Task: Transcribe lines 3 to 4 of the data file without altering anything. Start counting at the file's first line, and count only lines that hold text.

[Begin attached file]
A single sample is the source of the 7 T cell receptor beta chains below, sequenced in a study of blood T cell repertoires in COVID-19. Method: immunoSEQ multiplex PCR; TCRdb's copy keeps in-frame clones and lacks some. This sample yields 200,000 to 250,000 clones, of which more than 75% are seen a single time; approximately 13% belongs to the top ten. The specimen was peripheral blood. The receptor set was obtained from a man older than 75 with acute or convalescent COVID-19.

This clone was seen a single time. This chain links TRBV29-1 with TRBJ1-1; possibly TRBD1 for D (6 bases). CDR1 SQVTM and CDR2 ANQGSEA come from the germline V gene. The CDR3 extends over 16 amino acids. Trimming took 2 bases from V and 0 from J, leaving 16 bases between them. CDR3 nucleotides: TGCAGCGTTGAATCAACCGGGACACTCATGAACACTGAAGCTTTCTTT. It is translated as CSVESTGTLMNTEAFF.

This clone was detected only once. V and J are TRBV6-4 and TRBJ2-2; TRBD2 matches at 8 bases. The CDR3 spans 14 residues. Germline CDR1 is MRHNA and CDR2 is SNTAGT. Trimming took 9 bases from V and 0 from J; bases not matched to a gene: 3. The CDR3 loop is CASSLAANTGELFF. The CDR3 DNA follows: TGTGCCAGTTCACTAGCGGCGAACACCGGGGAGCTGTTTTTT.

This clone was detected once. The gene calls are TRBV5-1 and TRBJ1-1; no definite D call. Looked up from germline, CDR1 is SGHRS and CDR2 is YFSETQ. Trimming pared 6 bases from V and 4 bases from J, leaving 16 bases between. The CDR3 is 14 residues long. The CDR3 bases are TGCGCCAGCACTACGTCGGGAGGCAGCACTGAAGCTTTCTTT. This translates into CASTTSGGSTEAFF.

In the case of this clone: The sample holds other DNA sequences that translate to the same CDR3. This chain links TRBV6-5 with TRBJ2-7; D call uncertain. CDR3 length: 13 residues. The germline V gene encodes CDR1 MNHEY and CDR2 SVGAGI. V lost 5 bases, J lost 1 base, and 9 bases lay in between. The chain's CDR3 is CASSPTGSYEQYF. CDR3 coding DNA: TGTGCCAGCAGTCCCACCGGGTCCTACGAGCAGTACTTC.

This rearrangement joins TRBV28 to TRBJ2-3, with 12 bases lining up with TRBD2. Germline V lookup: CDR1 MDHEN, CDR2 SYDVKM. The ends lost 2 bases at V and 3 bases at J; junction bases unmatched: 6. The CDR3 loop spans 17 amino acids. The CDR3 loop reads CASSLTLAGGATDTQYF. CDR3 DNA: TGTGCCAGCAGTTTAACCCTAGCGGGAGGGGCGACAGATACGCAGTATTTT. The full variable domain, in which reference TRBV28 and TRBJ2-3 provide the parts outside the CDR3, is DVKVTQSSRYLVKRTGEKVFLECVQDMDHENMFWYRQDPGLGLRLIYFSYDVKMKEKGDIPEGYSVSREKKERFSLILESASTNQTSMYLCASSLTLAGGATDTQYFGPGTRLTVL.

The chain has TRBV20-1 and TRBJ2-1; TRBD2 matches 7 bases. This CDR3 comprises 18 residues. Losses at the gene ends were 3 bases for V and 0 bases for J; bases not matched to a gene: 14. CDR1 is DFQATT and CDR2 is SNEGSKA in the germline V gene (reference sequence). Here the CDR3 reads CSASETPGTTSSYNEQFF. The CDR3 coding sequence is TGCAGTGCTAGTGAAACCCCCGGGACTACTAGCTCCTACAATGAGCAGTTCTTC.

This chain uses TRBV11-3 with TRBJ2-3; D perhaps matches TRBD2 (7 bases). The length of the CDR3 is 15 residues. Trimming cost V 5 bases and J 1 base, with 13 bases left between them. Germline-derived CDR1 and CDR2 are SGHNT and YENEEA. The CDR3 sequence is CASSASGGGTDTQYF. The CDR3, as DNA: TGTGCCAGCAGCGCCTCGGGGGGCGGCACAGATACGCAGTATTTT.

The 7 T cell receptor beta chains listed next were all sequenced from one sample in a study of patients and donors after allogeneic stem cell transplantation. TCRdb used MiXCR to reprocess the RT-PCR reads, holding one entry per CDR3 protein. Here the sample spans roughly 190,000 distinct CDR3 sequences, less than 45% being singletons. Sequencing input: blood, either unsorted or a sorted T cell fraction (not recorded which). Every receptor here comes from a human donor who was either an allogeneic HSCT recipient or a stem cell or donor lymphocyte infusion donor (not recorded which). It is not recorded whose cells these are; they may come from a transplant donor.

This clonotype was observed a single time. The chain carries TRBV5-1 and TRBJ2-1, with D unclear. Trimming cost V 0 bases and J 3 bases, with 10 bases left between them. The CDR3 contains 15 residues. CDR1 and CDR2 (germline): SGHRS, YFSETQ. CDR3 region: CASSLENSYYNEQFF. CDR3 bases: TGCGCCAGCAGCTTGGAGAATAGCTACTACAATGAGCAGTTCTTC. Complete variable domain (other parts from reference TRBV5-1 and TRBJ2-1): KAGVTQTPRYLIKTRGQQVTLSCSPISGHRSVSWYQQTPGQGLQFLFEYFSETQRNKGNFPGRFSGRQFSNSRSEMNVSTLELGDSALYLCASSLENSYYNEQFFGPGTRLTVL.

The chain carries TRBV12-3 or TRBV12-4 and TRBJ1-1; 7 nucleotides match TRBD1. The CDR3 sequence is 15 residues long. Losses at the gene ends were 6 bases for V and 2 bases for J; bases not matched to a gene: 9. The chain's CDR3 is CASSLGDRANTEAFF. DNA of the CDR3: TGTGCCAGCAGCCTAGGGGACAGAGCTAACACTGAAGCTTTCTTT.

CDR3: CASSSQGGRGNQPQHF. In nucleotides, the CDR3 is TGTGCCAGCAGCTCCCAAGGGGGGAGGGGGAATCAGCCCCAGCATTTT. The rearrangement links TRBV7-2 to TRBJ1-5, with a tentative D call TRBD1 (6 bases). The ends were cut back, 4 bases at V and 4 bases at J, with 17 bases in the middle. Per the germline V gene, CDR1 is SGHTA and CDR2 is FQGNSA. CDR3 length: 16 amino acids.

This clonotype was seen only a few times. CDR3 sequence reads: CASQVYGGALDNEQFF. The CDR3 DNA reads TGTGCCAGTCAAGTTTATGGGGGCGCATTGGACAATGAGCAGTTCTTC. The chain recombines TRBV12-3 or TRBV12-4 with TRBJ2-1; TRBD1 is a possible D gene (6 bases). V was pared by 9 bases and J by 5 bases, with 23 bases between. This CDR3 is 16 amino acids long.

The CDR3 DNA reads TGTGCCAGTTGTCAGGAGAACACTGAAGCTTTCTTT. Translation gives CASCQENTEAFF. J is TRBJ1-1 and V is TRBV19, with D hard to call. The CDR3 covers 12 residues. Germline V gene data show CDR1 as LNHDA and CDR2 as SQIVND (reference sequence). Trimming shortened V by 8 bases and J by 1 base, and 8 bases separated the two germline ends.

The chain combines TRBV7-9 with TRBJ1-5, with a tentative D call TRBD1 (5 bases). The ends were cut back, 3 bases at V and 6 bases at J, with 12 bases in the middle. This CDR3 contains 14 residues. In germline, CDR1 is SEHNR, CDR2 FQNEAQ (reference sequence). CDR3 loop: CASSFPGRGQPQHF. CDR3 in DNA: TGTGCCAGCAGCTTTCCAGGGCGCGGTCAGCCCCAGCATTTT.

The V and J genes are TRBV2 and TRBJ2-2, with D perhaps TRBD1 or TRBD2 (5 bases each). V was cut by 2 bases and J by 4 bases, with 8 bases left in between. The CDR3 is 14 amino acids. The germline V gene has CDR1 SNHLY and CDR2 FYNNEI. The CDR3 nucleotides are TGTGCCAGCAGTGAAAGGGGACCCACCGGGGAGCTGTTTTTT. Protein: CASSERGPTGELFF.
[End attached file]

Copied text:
This clone was detected only once. V and J are TRBV6-4 and TRBJ2-2; TRBD2 matches at 8 bases. The CDR3 spans 14 residues. Germline CDR1 is MRHNA and CDR2 is SNTAGT. Trimming took 9 bases from V and 0 from J; bases not matched to a gene: 3. The CDR3 loop is CASSLAANTGELFF. The CDR3 DNA follows: TGTGCCAGTTCACTAGCGGCGAACACCGGGGAGCTGTTTTTT.

This clone was detected once. The gene calls are TRBV5-1 and TRBJ1-1; no definite D call. Looked up from germline, CDR1 is SGHRS and CDR2 is YFSETQ. Trimming pared 6 bases from V and 4 bases from J, leaving 16 bases between. The CDR3 is 14 residues long. The CDR3 bases are TGCGCCAGCACTACGTCGGGAGGCAGCACTGAAGCTTTCTTT. This translates into CASTTSGGSTEAFF.